In Memoriam: Rob Doyle (1942-2014)

Rob Doyle, a founding member of the (reestablished) Massachusetts Chapter of the NLG in the late ‘60s, died on May 1, 2014. In the ‘70s he worked with the Wounded Knee Legal Defense Project and was an active member his chapter throughout his career. This is a selection of a remembrance of him delivered at his memorial by his law partner of many years, Carol Steinberg:

Ever since law school in the late ‘70s, I had known about this tall dignified lawyer striding around Boston courtrooms, defending demonstrators, representing tenant organizations sued by landlords for conspiracy, and suing, along with others here today, the lead paint industry on behalf of poisoned kids. I saw him annually at the Lawyers Guild dinners trying to raise money, always with humor. Through the ‘80s, I practiced in a nice personal injury firm but Rob’s firm was where I aspired to be.

In the ‘90s, [I joined his firm and] our offices at Kehoe Doyle were side by side. It was then that I began the practice of bugging him for advice many times a day—a practice I continued up until the day he died. He would quickly give me a suggestion that was right on the money, tell me succinctly to go “look it up,” or remain coolly silent while I babbled on until I came to the answer myself, said thanks, and he said “was I in this conversation?”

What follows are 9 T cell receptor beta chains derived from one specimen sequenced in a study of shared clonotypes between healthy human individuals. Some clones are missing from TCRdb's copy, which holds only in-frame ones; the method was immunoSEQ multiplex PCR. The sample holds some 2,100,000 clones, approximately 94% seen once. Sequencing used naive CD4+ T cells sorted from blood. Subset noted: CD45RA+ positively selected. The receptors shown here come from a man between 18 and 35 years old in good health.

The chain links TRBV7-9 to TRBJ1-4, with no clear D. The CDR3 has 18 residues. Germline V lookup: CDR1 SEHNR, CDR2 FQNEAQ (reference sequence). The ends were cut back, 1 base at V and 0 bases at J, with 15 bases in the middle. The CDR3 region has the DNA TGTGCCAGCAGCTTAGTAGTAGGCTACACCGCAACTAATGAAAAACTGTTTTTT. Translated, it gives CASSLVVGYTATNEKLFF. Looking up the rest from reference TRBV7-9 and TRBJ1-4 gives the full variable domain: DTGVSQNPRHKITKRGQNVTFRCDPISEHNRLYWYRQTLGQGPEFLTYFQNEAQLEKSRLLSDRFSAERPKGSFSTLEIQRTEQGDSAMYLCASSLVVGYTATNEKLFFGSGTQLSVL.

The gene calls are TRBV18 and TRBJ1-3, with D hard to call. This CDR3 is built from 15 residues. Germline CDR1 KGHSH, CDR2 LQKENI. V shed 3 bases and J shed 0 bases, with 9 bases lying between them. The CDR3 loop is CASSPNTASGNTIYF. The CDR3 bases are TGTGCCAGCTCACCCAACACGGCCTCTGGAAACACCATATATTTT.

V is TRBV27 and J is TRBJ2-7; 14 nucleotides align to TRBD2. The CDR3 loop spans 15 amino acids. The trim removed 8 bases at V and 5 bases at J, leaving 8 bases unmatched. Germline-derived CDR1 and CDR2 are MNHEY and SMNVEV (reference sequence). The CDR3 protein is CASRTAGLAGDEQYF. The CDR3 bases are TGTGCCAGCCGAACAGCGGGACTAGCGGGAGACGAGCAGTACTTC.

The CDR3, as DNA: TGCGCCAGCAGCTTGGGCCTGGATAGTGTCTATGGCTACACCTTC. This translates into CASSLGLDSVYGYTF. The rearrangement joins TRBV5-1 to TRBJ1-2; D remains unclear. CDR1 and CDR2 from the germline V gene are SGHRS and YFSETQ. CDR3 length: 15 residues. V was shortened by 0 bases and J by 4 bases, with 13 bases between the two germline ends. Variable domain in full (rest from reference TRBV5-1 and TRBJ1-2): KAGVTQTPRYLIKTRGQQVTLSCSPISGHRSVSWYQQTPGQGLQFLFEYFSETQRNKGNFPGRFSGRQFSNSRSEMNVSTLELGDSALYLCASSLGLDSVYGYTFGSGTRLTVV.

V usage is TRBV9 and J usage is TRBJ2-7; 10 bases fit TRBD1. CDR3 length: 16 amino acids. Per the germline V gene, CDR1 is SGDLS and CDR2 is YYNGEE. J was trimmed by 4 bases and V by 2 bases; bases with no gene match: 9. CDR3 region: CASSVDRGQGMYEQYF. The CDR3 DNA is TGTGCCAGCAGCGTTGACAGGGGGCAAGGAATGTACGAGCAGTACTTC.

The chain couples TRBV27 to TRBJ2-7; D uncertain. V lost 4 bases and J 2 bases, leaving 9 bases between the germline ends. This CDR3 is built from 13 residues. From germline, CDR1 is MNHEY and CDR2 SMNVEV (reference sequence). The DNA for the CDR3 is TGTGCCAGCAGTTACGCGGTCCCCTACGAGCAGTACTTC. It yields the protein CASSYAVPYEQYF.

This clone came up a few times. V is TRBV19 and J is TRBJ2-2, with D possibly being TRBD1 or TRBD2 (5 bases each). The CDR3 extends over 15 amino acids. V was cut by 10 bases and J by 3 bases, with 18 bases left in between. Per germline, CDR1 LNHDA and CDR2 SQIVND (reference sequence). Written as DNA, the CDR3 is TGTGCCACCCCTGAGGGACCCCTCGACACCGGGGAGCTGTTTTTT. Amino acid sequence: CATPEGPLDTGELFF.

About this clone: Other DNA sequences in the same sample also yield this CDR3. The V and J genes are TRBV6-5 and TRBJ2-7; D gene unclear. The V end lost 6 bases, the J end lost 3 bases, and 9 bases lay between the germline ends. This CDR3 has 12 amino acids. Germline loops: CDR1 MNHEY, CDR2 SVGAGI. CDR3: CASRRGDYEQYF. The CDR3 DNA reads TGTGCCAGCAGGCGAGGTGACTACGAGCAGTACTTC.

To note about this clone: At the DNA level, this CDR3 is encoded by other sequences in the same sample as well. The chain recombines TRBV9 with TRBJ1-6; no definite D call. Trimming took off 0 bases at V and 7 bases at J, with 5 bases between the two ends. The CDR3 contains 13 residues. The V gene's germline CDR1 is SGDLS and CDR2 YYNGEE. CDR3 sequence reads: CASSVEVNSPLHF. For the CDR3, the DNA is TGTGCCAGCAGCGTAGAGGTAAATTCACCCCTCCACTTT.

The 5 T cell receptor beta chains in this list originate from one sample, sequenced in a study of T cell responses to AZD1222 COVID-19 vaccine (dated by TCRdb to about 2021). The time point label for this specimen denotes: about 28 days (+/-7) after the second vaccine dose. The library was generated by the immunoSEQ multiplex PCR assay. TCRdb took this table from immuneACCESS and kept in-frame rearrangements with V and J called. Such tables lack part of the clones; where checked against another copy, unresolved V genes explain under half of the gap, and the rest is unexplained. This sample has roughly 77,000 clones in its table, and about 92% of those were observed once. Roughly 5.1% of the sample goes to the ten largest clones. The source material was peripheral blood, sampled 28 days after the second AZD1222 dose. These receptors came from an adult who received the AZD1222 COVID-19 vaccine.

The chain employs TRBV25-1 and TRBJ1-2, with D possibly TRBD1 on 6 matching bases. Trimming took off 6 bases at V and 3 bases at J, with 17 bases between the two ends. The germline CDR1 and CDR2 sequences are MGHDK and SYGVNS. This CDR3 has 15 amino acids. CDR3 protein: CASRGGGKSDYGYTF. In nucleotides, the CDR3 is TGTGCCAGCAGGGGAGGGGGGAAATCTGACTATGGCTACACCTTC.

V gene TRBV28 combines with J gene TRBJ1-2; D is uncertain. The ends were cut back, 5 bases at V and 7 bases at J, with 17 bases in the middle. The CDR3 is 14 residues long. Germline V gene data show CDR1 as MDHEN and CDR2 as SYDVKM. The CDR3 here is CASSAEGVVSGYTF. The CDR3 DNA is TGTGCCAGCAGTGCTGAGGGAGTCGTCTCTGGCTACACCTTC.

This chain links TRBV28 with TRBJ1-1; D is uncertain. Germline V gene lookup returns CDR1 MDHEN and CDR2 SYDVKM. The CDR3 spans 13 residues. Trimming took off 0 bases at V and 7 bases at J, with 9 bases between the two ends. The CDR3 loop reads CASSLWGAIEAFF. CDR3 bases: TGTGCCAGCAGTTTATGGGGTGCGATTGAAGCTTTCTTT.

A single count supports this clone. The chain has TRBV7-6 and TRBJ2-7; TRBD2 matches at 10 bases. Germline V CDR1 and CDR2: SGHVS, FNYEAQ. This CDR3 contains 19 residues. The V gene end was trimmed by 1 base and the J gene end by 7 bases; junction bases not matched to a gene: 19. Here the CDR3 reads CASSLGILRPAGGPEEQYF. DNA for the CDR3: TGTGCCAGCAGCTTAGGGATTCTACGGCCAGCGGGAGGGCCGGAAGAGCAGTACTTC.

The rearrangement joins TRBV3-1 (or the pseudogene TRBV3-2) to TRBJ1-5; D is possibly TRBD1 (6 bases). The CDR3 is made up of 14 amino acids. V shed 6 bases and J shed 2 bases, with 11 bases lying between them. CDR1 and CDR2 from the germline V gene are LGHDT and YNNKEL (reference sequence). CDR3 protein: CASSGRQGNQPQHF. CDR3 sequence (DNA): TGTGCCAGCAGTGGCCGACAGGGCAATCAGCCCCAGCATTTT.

In 1998, Kehoe Doyle broke up. I was stunned and so flattered when he asked if I wanted to go into practice together. For 16 years, it’s been just the two of us representing people hurt or sickened by the negligence of others. Adventures and jokes have been abundant, disputes rare. He already knew I had MS when he asked. He didn’t blink as it progressed. More than once, I would fall in the middle of the street. Unfazed, he, with the help of the characters from the shelter next door, would lift me up and we would continue on. When I started using a wheelchair and was having trouble fitting into the bathroom in our office, he came in one day with the tools to take the door off its hinges and change its swing from inward to outward. I hadn’t even asked. We started trying the cases together then—dividing up the openings, closings, and witness examinations 50/50.

He was a sight to behold in court. His presentations were always smooth, eloquent, and to the point. His cardinal rules in court were “less is more” and “no notes.” I tended to violate both and am doing that right now. But we were a great team. The clients loved him—they could never stop telling me how kind and empathetic he was. I loved practicing law with Rob—and I’m not ready to leave it behind.